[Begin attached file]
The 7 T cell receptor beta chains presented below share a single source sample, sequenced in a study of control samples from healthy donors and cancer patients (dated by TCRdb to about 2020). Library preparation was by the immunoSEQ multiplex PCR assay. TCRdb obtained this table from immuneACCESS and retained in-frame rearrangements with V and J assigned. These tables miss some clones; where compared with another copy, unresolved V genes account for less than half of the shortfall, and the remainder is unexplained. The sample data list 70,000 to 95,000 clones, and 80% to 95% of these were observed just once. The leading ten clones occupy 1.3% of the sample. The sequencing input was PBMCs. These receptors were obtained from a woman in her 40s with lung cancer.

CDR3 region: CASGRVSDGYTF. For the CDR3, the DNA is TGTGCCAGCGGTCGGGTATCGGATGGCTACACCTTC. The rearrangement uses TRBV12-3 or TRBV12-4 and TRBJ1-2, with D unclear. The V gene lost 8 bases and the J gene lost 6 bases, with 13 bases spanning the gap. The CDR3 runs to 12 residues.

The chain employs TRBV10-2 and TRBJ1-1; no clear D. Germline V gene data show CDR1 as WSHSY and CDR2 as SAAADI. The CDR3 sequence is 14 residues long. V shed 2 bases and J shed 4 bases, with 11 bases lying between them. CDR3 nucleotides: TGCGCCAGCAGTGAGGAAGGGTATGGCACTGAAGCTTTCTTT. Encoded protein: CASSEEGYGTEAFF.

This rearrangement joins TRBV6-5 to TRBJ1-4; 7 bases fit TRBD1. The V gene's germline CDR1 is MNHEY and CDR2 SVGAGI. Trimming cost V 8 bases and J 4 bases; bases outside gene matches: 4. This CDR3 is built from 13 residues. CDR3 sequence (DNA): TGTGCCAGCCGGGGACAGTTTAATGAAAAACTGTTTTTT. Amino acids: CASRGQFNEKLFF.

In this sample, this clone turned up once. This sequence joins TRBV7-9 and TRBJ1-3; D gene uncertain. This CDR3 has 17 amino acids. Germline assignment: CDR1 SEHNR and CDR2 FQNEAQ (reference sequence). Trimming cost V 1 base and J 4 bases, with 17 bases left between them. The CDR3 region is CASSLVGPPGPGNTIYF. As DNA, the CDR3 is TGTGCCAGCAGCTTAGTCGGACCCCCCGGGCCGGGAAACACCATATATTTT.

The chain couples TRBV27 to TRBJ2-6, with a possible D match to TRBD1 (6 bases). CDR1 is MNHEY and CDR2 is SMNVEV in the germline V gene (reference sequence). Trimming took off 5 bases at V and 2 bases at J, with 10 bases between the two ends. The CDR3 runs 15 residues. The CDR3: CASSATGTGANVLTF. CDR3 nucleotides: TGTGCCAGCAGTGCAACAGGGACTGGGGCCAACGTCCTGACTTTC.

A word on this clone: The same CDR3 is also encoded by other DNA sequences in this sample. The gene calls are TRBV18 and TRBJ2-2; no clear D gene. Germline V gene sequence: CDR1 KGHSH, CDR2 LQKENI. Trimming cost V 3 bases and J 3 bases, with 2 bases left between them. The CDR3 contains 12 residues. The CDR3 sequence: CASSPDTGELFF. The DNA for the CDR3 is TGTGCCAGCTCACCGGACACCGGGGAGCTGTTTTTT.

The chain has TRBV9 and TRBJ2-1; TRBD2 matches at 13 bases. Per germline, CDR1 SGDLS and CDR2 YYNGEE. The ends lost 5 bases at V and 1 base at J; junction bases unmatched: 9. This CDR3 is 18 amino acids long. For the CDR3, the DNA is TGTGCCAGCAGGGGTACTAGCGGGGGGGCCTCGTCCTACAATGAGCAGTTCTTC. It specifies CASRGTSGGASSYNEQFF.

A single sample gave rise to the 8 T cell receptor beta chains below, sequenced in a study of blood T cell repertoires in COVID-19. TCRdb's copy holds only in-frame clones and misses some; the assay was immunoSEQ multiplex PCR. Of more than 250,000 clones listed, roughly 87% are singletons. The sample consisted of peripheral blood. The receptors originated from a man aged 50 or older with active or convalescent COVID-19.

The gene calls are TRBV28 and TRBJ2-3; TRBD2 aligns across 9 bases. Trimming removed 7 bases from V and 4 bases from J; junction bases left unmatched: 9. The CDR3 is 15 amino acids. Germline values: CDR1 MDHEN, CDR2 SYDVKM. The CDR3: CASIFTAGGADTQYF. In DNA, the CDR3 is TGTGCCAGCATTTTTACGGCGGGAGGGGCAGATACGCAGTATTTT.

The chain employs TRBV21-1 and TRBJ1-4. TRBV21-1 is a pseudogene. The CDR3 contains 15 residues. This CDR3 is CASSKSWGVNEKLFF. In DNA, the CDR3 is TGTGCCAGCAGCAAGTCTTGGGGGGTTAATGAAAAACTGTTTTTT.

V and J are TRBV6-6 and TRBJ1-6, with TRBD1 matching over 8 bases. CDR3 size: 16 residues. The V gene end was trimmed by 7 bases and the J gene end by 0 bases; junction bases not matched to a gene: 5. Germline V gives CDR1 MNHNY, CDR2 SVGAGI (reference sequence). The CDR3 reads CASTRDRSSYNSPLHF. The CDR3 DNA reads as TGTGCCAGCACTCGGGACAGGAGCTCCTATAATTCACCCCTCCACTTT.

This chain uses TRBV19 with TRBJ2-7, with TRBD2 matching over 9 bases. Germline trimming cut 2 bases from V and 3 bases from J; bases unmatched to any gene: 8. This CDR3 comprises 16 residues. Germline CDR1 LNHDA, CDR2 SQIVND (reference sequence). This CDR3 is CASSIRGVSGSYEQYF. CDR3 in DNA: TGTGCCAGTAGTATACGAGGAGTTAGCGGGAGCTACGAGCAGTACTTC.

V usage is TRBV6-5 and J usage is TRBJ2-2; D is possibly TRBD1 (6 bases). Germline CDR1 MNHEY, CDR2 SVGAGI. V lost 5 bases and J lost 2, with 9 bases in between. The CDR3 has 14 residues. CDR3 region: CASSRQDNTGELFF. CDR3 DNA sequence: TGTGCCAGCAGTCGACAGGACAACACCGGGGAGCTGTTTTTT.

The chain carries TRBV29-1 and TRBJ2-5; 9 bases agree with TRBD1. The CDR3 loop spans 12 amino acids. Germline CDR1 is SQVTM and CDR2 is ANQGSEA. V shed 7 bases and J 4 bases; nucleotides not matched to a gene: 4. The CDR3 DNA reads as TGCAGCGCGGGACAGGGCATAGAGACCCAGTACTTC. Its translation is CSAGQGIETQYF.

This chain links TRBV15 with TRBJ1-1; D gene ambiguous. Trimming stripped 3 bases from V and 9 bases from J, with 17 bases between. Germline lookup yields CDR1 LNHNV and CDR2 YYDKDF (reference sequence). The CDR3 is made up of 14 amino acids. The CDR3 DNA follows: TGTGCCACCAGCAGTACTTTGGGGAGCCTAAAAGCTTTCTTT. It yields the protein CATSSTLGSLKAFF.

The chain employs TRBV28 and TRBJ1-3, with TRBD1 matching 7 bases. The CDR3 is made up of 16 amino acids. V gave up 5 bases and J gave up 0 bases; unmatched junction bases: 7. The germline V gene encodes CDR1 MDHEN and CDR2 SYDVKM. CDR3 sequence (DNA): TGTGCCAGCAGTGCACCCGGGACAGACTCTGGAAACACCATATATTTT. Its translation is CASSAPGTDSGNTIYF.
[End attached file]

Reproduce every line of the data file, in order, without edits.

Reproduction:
The 7 T cell receptor beta chains presented below share a single source sample, sequenced in a study of control samples from healthy donors and cancer patients (dated by TCRdb to about 2020). Library preparation was by the immunoSEQ multiplex PCR assay. TCRdb obtained this table from immuneACCESS and retained in-frame rearrangements with V and J assigned. These tables miss some clones; where compared with another copy, unresolved V genes account for less than half of the shortfall, and the remainder is unexplained. The sample data list 70,000 to 95,000 clones, and 80% to 95% of these were observed just once. The leading ten clones occupy 1.3% of the sample. The sequencing input was PBMCs. These receptors were obtained from a woman in her 40s with lung cancer.

CDR3 region: CASGRVSDGYTF. For the CDR3, the DNA is TGTGCCAGCGGTCGGGTATCGGATGGCTACACCTTC. The rearrangement uses TRBV12-3 or TRBV12-4 and TRBJ1-2, with D unclear. The V gene lost 8 bases and the J gene lost 6 bases, with 13 bases spanning the gap. The CDR3 runs to 12 residues.

The chain employs TRBV10-2 and TRBJ1-1; no clear D. Germline V gene data show CDR1 as WSHSY and CDR2 as SAAADI. The CDR3 sequence is 14 residues long. V shed 2 bases and J shed 4 bases, with 11 bases lying between them. CDR3 nucleotides: TGCGCCAGCAGTGAGGAAGGGTATGGCACTGAAGCTTTCTTT. Encoded protein: CASSEEGYGTEAFF.

This rearrangement joins TRBV6-5 to TRBJ1-4; 7 bases fit TRBD1. The V gene's germline CDR1 is MNHEY and CDR2 SVGAGI. Trimming cost V 8 bases and J 4 bases; bases outside gene matches: 4. This CDR3 is built from 13 residues. CDR3 sequence (DNA): TGTGCCAGCCGGGGACAGTTTAATGAAAAACTGTTTTTT. Amino acids: CASRGQFNEKLFF.

In this sample, this clone turned up once. This sequence joins TRBV7-9 and TRBJ1-3; D gene uncertain. This CDR3 has 17 amino acids. Germline assignment: CDR1 SEHNR and CDR2 FQNEAQ (reference sequence). Trimming cost V 1 base and J 4 bases, with 17 bases left between them. The CDR3 region is CASSLVGPPGPGNTIYF. As DNA, the CDR3 is TGTGCCAGCAGCTTAGTCGGACCCCCCGGGCCGGGAAACACCATATATTTT.

The chain couples TRBV27 to TRBJ2-6, with a possible D match to TRBD1 (6 bases). CDR1 is MNHEY and CDR2 is SMNVEV in the germline V gene (reference sequence). Trimming took off 5 bases at V and 2 bases at J, with 10 bases between the two ends. The CDR3 runs 15 residues. The CDR3: CASSATGTGANVLTF. CDR3 nucleotides: TGTGCCAGCAGTGCAACAGGGACTGGGGCCAACGTCCTGACTTTC.

A word on this clone: The same CDR3 is also encoded by other DNA sequences in this sample. The gene calls are TRBV18 and TRBJ2-2; no clear D gene. Germline V gene sequence: CDR1 KGHSH, CDR2 LQKENI. Trimming cost V 3 bases and J 3 bases, with 2 bases left between them. The CDR3 contains 12 residues. The CDR3 sequence: CASSPDTGELFF. The DNA for the CDR3 is TGTGCCAGCTCACCGGACACCGGGGAGCTGTTTTTT.

The chain has TRBV9 and TRBJ2-1; TRBD2 matches at 13 bases. Per germline, CDR1 SGDLS and CDR2 YYNGEE. The ends lost 5 bases at V and 1 base at J; junction bases unmatched: 9. This CDR3 is 18 amino acids long. For the CDR3, the DNA is TGTGCCAGCAGGGGTACTAGCGGGGGGGCCTCGTCCTACAATGAGCAGTTCTTC. It specifies CASRGTSGGASSYNEQFF.

A single sample gave rise to the 8 T cell receptor beta chains below, sequenced in a study of blood T cell repertoires in COVID-19. TCRdb's copy holds only in-frame clones and misses some; the assay was immunoSEQ multiplex PCR. Of more than 250,000 clones listed, roughly 87% are singletons. The sample consisted of peripheral blood. The receptors originated from a man aged 50 or older with active or convalescent COVID-19.

The gene calls are TRBV28 and TRBJ2-3; TRBD2 aligns across 9 bases. Trimming removed 7 bases from V and 4 bases from J; junction bases left unmatched: 9. The CDR3 is 15 amino acids. Germline values: CDR1 MDHEN, CDR2 SYDVKM. The CDR3: CASIFTAGGADTQYF. In DNA, the CDR3 is TGTGCCAGCATTTTTACGGCGGGAGGGGCAGATACGCAGTATTTT.

The chain employs TRBV21-1 and TRBJ1-4. TRBV21-1 is a pseudogene. The CDR3 contains 15 residues. This CDR3 is CASSKSWGVNEKLFF. In DNA, the CDR3 is TGTGCCAGCAGCAAGTCTTGGGGGGTTAATGAAAAACTGTTTTTT.

V and J are TRBV6-6 and TRBJ1-6, with TRBD1 matching over 8 bases. CDR3 size: 16 residues. The V gene end was trimmed by 7 bases and the J gene end by 0 bases; junction bases not matched to a gene: 5. Germline V gives CDR1 MNHNY, CDR2 SVGAGI (reference sequence). The CDR3 reads CASTRDRSSYNSPLHF. The CDR3 DNA reads as TGTGCCAGCACTCGGGACAGGAGCTCCTATAATTCACCCCTCCACTTT.

This chain uses TRBV19 with TRBJ2-7, with TRBD2 matching over 9 bases. Germline trimming cut 2 bases from V and 3 bases from J; bases unmatched to any gene: 8. This CDR3 comprises 16 residues. Germline CDR1 LNHDA, CDR2 SQIVND (reference sequence). This CDR3 is CASSIRGVSGSYEQYF. CDR3 in DNA: TGTGCCAGTAGTATACGAGGAGTTAGCGGGAGCTACGAGCAGTACTTC.

V usage is TRBV6-5 and J usage is TRBJ2-2; D is possibly TRBD1 (6 bases). Germline CDR1 MNHEY, CDR2 SVGAGI. V lost 5 bases and J lost 2, with 9 bases in between. The CDR3 has 14 residues. CDR3 region: CASSRQDNTGELFF. CDR3 DNA sequence: TGTGCCAGCAGTCGACAGGACAACACCGGGGAGCTGTTTTTT.

The chain carries TRBV29-1 and TRBJ2-5; 9 bases agree with TRBD1. The CDR3 loop spans 12 amino acids. Germline CDR1 is SQVTM and CDR2 is ANQGSEA. V shed 7 bases and J 4 bases; nucleotides not matched to a gene: 4. The CDR3 DNA reads as TGCAGCGCGGGACAGGGCATAGAGACCCAGTACTTC. Its translation is CSAGQGIETQYF.

This chain links TRBV15 with TRBJ1-1; D gene ambiguous. Trimming stripped 3 bases from V and 9 bases from J, with 17 bases between. Germline lookup yields CDR1 LNHNV and CDR2 YYDKDF (reference sequence). The CDR3 is made up of 14 amino acids. The CDR3 DNA follows: TGTGCCACCAGCAGTACTTTGGGGAGCCTAAAAGCTTTCTTT. It yields the protein CATSSTLGSLKAFF.

The chain employs TRBV28 and TRBJ1-3, with TRBD1 matching 7 bases. The CDR3 is made up of 16 amino acids. V gave up 5 bases and J gave up 0 bases; unmatched junction bases: 7. The germline V gene encodes CDR1 MDHEN and CDR2 SYDVKM. CDR3 sequence (DNA): TGTGCCAGCAGTGCACCCGGGACAGACTCTGGAAACACCATATATTTT. Its translation is CASSAPGTDSGNTIYF.